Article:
Of the hundreds of carotenoids found in nature, lutein is perhaps one of the best known, especially for it’s role in eye health. Lutein is abundant in the macula of the eye, the very central portion of the retina responsible for sharp focus. In studies, subjects with the lowest lutein intake have been found to be at the greater risk of developing age related macular degeneration (AMD), a condition that results in blurred vision or blindness. Lutein has been shown to filter the especially harmful blue and purple light from the sun that is thought to be responsible for damaging the photoreceptors of the macular.


The structure of astaxanthin is very close to that of lutein and zeaxanthin but has a stronger antioxidant activity and UV-light protection effect. Due to the high concentration of photoreceptor cells, the macular has the greatest potential for damage

by free radicals generated by ultra violet light. Studies have reported a significant protective effect of astaxanthin in preventing damage to the visual system by absorbing light energy and disarming free radicals. Studies suggest that the pigmentation and potent antioxidant properties of astaxanthin make it especially valuable in protection against age related macular degeneration and cataracts.

Bilberry Berries

Bilberry extracts have been used successfully in many clinical and experimental studies for various eye dysfunctions. The active anthocyanoside (anthocyanidin) flavonoids in bilberry extract have eye tonic properties, and scientific investigation points to potential benefits in age-related macular degeneration, cataracts, retinopathy, and glaucoma. Studies show bilberry extract improves circulation to the eyes, and enhances oxygen and energy levels in eye tissue. Additionally, anthocyanosides stabilise collagen (a major factor in maintaining eye integrity) and act as potent antioxidants (free radicals are a major destructive element in eye degeneration).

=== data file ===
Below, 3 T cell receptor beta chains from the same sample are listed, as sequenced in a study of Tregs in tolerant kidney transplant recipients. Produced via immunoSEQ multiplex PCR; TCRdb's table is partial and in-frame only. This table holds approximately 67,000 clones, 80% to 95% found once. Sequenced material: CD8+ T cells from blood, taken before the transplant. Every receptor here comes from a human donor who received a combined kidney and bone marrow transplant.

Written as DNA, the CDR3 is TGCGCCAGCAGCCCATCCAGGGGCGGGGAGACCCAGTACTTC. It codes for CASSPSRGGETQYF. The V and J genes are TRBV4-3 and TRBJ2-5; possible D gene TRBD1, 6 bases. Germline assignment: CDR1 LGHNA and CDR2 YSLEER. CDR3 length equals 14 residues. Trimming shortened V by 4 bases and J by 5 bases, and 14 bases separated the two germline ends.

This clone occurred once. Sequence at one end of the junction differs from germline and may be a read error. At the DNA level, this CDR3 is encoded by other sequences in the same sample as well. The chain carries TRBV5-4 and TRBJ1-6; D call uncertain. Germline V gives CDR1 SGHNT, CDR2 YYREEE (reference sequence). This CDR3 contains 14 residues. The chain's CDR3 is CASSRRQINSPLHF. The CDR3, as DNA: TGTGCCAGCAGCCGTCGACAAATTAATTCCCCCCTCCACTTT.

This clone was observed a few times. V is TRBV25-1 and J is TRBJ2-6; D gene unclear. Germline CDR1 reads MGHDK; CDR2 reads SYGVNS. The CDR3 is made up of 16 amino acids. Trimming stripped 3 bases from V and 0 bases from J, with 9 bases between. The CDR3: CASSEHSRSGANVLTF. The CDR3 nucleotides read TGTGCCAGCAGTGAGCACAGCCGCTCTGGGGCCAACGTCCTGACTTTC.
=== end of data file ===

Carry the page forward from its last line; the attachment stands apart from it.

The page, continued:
Ginkgo biloba

Ginkgo biloba extract has been shown to increase circulation to the retina and improve visual processes. The potent antioxidant compounds in ginkgo help to protect against free radicals generated by ultra-violet light and are supportive of retinal integrity.


Zinc plays an important role in retinal function and studies support its use in slowing  down the rate of vision loss among those with AMD. Zinc deficiency is especially common amongst the elderly population – those most at risk from age related vision loss. In one study, subjects given zinc had significantly less vision loss than subjects in the placebo group. Studies suggest that zinc may be most relevant in ‘dry’ AMD, as opposed to ‘wet’ AMD, where study results have been mixed.

AMD Summary

Nutrient/Herb Typical intake range

Lute in


Bilberry Berries (25% anthocyanosides) (1)

Glnkgo biloba extract

(24% ginkgoflavoglycosides) (2)

Zinc (3)

Antioxidant formula

1 – 1 5mg per day

1 – 5mg per day

60 – 1 80mg per day

60 – 1 80mg per day

15 – 30mg per day

As per manufacturer’s instructions


Fried foods

Burnt foods

Trans/hydrogenoted fats

Pesticide exposure

Artificial additives/preservatives


Yellow/orange vegetables

Fruit (especially berries)

Nuts and seeds

Organic foods

Whole grains

Lifestyle Factors

Stop Smoking (smoking more than doubles risk of developing AMD)

Limit exposure to UV light (wear sunglasses in bright sunlight)

Limit exposure to environmental toxins and other sources of free radicals


1. Do not use during pregnancy or lactation. Concurrent use with Warfarin, anti-platelet medication, insulin and oral hypoglycaemic medication under medical supervision only.

2. Do not use during pregnancy or lactation. May decrease the action, of Warfarin. Concurrent use with insulin and oral hypoglycaemic medication under medical supervision only. Do not use with MAOI anti-depressants.

3. May cause nausea on an empty stomach. High doses (>100mg per day) may suppress the immune system. Ensure sufficient copper and iron intake with zinc supplementation.